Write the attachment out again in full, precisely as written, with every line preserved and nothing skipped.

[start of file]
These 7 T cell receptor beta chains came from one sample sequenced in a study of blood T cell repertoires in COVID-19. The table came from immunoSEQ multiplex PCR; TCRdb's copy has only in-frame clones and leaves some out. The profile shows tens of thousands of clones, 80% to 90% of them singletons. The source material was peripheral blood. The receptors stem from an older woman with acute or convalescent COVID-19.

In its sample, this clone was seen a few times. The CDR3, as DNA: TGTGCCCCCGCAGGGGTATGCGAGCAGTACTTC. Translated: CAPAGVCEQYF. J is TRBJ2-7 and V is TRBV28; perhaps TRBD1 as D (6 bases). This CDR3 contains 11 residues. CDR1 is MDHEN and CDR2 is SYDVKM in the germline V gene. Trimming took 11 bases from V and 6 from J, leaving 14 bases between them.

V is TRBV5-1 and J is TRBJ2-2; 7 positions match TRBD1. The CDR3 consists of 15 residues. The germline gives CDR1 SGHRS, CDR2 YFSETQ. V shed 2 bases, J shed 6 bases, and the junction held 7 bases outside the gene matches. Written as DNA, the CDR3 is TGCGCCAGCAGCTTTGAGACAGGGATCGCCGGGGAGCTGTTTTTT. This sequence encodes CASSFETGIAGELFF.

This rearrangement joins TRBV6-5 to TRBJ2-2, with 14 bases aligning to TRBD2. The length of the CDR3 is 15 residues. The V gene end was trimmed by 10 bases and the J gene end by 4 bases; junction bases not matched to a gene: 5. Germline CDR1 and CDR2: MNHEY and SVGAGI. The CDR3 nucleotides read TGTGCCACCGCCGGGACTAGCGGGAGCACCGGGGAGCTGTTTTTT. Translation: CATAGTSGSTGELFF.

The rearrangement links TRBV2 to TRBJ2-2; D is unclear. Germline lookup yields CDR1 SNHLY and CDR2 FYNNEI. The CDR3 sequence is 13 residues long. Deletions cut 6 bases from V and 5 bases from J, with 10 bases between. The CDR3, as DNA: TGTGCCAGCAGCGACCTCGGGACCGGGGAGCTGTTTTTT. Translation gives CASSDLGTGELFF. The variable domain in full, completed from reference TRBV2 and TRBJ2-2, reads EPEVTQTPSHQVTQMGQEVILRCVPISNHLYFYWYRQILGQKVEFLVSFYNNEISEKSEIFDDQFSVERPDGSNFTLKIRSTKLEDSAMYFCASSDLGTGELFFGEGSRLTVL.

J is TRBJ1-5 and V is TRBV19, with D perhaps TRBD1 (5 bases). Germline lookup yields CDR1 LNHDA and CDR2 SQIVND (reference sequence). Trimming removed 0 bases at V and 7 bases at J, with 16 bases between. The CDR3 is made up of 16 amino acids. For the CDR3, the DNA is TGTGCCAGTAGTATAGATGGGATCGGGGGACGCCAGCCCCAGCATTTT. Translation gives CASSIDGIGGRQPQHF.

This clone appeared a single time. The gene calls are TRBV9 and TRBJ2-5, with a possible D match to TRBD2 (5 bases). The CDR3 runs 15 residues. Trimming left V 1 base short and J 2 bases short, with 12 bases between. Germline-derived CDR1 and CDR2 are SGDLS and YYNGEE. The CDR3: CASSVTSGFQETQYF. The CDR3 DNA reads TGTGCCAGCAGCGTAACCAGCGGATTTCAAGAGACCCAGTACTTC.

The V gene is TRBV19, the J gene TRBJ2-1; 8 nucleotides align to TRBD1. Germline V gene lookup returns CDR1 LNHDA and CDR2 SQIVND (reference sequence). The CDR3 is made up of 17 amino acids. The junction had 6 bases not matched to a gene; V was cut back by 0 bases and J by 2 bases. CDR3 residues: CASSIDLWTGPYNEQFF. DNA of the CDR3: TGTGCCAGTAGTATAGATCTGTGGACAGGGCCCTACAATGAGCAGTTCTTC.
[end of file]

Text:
These 7 T cell receptor beta chains came from one sample sequenced in a study of blood T cell repertoires in COVID-19. The table came from immunoSEQ multiplex PCR; TCRdb's copy has only in-frame clones and leaves some out. The profile shows tens of thousands of clones, 80% to 90% of them singletons. The source material was peripheral blood. The receptors stem from an older woman with acute or convalescent COVID-19.

In its sample, this clone was seen a few times. The CDR3, as DNA: TGTGCCCCCGCAGGGGTATGCGAGCAGTACTTC. Translated: CAPAGVCEQYF. J is TRBJ2-7 and V is TRBV28; perhaps TRBD1 as D (6 bases). This CDR3 contains 11 residues. CDR1 is MDHEN and CDR2 is SYDVKM in the germline V gene. Trimming took 11 bases from V and 6 from J, leaving 14 bases between them.

V is TRBV5-1 and J is TRBJ2-2; 7 positions match TRBD1. The CDR3 consists of 15 residues. The germline gives CDR1 SGHRS, CDR2 YFSETQ. V shed 2 bases, J shed 6 bases, and the junction held 7 bases outside the gene matches. Written as DNA, the CDR3 is TGCGCCAGCAGCTTTGAGACAGGGATCGCCGGGGAGCTGTTTTTT. This sequence encodes CASSFETGIAGELFF.

This rearrangement joins TRBV6-5 to TRBJ2-2, with 14 bases aligning to TRBD2. The length of the CDR3 is 15 residues. The V gene end was trimmed by 10 bases and the J gene end by 4 bases; junction bases not matched to a gene: 5. Germline CDR1 and CDR2: MNHEY and SVGAGI. The CDR3 nucleotides read TGTGCCACCGCCGGGACTAGCGGGAGCACCGGGGAGCTGTTTTTT. Translation: CATAGTSGSTGELFF.

The rearrangement links TRBV2 to TRBJ2-2; D is unclear. Germline lookup yields CDR1 SNHLY and CDR2 FYNNEI. The CDR3 sequence is 13 residues long. Deletions cut 6 bases from V and 5 bases from J, with 10 bases between. The CDR3, as DNA: TGTGCCAGCAGCGACCTCGGGACCGGGGAGCTGTTTTTT. Translation gives CASSDLGTGELFF. The variable domain in full, completed from reference TRBV2 and TRBJ2-2, reads EPEVTQTPSHQVTQMGQEVILRCVPISNHLYFYWYRQILGQKVEFLVSFYNNEISEKSEIFDDQFSVERPDGSNFTLKIRSTKLEDSAMYFCASSDLGTGELFFGEGSRLTVL.

J is TRBJ1-5 and V is TRBV19, with D perhaps TRBD1 (5 bases). Germline lookup yields CDR1 LNHDA and CDR2 SQIVND (reference sequence). Trimming removed 0 bases at V and 7 bases at J, with 16 bases between. The CDR3 is made up of 16 amino acids. For the CDR3, the DNA is TGTGCCAGTAGTATAGATGGGATCGGGGGACGCCAGCCCCAGCATTTT. Translation gives CASSIDGIGGRQPQHF.

This clone appeared a single time. The gene calls are TRBV9 and TRBJ2-5, with a possible D match to TRBD2 (5 bases). The CDR3 runs 15 residues. Trimming left V 1 base short and J 2 bases short, with 12 bases between. Germline-derived CDR1 and CDR2 are SGDLS and YYNGEE. The CDR3: CASSVTSGFQETQYF. The CDR3 DNA reads TGTGCCAGCAGCGTAACCAGCGGATTTCAAGAGACCCAGTACTTC.

The V gene is TRBV19, the J gene TRBJ2-1; 8 nucleotides align to TRBD1. Germline V gene lookup returns CDR1 LNHDA and CDR2 SQIVND (reference sequence). The CDR3 is made up of 17 amino acids. The junction had 6 bases not matched to a gene; V was cut back by 0 bases and J by 2 bases. CDR3 residues: CASSIDLWTGPYNEQFF. DNA of the CDR3: TGTGCCAGTAGTATAGATCTGTGGACAGGGCCCTACAATGAGCAGTTCTTC.